There is common agreement amongst many health practitioners, educators and researchers that cultural safety is a useful and indeed essential concept for health professionals to be effective in Indigenous health settings. In this paper, the authors have explored some of the challenges of associated concepts including effective communication, cultural security and community led research. Some of the broader questions are framed around learning and working in partnership and negotiating culturally safe pathways to improving health outcomes for Indigenous peoples.
Cultural safety is fundamental to closing the gap in health outcomes for Indigenous peoples and communities. But what does cultural safety look like and where do health services get started to ensure its practices and research are responsive to Indigenous peoples?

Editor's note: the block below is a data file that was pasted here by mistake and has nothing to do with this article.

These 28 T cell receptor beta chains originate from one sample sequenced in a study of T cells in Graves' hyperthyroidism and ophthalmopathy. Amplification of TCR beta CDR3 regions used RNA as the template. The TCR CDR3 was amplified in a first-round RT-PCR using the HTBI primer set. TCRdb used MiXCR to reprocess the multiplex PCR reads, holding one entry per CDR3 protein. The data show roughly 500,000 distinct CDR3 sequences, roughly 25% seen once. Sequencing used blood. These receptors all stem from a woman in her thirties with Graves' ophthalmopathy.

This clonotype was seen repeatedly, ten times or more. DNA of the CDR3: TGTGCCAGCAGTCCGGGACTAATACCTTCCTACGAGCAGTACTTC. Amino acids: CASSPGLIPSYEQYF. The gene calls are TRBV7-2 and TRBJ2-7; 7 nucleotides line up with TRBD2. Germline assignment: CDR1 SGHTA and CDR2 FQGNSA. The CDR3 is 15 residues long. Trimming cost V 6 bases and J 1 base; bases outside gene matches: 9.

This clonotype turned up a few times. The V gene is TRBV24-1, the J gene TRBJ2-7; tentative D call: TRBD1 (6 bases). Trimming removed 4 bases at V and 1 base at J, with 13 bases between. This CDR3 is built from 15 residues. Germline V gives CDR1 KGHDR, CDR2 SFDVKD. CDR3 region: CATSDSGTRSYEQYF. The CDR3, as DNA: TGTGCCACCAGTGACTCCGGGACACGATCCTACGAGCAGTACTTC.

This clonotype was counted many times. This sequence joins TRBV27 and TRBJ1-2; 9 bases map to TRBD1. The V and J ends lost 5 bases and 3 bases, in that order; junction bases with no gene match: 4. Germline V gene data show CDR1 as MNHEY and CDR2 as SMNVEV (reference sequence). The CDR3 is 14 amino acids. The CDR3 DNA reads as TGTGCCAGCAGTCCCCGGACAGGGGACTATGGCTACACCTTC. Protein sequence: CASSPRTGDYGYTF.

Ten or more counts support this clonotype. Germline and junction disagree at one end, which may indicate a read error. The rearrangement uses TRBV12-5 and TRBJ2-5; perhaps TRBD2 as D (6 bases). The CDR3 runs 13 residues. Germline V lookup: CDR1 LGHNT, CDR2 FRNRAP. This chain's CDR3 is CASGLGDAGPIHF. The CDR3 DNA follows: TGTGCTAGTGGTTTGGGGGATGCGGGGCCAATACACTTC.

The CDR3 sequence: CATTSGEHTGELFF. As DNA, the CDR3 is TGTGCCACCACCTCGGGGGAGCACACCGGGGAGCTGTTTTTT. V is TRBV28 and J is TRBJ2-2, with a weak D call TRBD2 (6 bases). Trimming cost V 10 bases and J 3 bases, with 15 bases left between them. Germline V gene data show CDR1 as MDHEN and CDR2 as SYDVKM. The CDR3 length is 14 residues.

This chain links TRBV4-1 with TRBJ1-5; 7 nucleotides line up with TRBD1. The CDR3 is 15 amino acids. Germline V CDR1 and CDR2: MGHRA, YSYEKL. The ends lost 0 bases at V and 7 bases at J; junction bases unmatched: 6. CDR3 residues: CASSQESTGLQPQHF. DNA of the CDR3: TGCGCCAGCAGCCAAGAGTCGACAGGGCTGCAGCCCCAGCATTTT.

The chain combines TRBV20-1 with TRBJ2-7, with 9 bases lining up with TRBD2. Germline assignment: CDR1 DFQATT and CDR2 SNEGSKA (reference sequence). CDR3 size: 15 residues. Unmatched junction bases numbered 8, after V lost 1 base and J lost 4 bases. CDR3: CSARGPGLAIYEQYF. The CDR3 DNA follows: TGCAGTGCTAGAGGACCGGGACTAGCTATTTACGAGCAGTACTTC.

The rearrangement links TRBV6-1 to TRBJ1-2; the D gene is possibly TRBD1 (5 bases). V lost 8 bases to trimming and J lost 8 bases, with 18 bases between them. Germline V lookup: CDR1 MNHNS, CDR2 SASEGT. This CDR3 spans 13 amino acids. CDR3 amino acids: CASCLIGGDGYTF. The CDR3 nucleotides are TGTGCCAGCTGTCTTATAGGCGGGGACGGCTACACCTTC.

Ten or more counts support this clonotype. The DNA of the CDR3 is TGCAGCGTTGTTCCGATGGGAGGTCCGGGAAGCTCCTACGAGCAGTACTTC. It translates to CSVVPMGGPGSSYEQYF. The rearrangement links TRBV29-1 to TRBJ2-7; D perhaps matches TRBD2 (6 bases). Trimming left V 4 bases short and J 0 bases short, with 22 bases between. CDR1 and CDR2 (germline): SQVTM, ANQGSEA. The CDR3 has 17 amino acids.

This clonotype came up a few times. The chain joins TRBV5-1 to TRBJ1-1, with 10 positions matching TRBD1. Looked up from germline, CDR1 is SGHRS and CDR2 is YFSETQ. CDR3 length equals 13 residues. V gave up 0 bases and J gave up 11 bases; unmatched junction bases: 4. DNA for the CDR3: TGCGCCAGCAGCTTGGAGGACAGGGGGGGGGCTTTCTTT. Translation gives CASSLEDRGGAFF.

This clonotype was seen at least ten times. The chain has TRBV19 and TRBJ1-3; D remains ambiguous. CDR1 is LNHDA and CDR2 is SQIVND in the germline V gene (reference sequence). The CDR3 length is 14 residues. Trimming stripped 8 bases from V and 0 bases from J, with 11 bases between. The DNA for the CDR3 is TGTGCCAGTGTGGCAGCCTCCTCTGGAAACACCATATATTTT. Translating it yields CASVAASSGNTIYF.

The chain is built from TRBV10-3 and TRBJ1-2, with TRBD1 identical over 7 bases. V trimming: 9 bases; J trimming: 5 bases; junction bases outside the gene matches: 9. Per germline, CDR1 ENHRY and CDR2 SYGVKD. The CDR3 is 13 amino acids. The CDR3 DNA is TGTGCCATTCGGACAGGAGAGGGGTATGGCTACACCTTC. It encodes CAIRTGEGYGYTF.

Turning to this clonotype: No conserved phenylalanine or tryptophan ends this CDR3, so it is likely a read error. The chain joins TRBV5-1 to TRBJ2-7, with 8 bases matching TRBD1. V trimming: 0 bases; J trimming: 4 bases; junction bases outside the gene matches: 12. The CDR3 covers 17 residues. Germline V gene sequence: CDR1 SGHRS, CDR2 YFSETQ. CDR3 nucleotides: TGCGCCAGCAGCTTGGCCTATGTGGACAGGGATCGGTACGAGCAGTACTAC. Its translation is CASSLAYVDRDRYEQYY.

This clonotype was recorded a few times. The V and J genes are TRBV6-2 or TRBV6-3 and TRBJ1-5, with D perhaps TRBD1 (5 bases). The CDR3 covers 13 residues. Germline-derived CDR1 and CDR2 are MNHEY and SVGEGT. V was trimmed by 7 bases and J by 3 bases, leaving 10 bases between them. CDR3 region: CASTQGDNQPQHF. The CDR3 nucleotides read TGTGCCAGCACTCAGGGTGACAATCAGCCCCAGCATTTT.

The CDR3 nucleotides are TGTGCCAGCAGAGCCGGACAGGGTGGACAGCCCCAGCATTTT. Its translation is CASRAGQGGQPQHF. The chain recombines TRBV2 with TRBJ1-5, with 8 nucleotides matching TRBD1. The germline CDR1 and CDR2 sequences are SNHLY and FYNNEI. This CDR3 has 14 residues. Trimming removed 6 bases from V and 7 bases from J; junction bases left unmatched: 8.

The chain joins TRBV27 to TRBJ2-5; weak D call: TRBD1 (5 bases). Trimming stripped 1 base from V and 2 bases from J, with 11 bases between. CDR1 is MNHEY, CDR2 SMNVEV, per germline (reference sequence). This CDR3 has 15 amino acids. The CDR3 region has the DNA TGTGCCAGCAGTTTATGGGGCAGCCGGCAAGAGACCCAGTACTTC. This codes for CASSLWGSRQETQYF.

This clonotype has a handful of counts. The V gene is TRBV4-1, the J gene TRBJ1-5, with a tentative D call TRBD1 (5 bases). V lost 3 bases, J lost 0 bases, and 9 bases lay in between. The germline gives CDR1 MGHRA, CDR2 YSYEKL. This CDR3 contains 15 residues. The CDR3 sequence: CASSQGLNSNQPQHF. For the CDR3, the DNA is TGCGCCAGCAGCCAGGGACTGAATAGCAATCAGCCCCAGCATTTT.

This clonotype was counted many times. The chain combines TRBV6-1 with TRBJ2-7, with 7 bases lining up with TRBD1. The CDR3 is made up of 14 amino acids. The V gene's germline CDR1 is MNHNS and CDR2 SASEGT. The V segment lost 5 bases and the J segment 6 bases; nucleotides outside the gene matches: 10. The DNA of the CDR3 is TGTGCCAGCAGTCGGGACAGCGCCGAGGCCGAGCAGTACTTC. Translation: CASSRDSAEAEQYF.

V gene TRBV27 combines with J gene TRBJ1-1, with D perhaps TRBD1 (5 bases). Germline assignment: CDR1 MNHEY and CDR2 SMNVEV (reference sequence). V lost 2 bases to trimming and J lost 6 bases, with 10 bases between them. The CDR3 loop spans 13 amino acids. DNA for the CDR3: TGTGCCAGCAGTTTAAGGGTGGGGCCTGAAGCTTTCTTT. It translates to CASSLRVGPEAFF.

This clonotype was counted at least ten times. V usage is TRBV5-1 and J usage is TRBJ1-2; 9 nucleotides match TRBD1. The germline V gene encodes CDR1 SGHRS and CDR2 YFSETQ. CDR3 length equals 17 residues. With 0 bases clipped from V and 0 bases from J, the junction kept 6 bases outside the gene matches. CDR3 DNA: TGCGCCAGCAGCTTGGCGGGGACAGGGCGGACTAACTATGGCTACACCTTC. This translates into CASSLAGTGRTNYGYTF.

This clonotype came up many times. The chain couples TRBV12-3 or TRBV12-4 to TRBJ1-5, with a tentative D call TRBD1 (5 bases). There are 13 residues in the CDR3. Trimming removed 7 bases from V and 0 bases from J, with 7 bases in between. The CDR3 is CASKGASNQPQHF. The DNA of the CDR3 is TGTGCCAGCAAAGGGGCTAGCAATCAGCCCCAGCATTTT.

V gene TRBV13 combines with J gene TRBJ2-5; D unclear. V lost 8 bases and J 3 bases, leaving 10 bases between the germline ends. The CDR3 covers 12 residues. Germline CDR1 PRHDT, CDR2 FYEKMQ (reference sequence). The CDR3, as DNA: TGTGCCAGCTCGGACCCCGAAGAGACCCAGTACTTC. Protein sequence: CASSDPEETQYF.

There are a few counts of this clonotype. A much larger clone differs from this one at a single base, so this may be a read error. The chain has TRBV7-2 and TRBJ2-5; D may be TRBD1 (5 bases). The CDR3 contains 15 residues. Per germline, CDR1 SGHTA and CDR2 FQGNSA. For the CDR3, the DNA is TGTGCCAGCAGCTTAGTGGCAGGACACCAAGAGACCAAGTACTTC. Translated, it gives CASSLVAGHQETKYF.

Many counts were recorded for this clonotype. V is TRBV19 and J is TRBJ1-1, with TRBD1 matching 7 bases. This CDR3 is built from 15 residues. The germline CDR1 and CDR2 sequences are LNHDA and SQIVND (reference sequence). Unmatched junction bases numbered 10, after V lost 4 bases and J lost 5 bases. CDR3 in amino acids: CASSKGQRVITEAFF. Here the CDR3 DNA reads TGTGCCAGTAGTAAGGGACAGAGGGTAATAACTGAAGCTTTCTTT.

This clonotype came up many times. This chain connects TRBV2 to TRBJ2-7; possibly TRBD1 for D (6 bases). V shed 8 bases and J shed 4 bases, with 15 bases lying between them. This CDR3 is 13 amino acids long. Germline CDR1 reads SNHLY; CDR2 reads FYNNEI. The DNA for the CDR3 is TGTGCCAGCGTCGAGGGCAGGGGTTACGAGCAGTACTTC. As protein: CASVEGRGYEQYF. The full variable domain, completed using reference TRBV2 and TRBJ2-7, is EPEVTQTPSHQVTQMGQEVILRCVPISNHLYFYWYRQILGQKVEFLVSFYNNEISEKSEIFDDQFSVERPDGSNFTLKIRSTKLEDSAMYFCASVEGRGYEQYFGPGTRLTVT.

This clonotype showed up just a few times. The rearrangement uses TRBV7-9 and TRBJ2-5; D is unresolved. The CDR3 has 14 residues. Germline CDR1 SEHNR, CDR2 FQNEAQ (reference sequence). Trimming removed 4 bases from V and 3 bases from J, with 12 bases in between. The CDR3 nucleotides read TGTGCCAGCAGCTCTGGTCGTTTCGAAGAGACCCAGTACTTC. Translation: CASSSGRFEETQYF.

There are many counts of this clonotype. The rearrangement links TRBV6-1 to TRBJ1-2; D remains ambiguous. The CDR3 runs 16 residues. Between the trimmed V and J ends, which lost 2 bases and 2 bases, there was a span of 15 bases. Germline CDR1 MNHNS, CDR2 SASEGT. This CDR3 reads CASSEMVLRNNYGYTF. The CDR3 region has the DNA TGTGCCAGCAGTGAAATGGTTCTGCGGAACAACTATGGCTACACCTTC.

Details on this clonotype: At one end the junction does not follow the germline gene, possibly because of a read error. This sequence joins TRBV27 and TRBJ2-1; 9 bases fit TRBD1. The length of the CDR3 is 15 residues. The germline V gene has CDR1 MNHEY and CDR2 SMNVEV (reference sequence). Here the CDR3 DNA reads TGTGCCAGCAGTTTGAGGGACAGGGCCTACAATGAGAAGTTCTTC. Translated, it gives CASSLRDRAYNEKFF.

The NT Department of Health (NT DoH) has recently developed its Aboriginal Cultural Security Framework to ensure the provision of health services sensitively recognise and support Aboriginal cultural rights, views and values. The Framework determines a minimum level of activity across six broad domains to enable cultural security. These domains provide a structured approach to deliver action on cultural security at all levels across NT Health.
Progressing this work has identified several key points including:
The authors have been part of a number of joint projects between the NT DoH and Charles Darwin University (CDU), the most recent being the development and trialling of a workshop ‘Effective Communication–improving health literacy and cultural safety in health care’. This paper will address lessons learned from these projects and ways forward.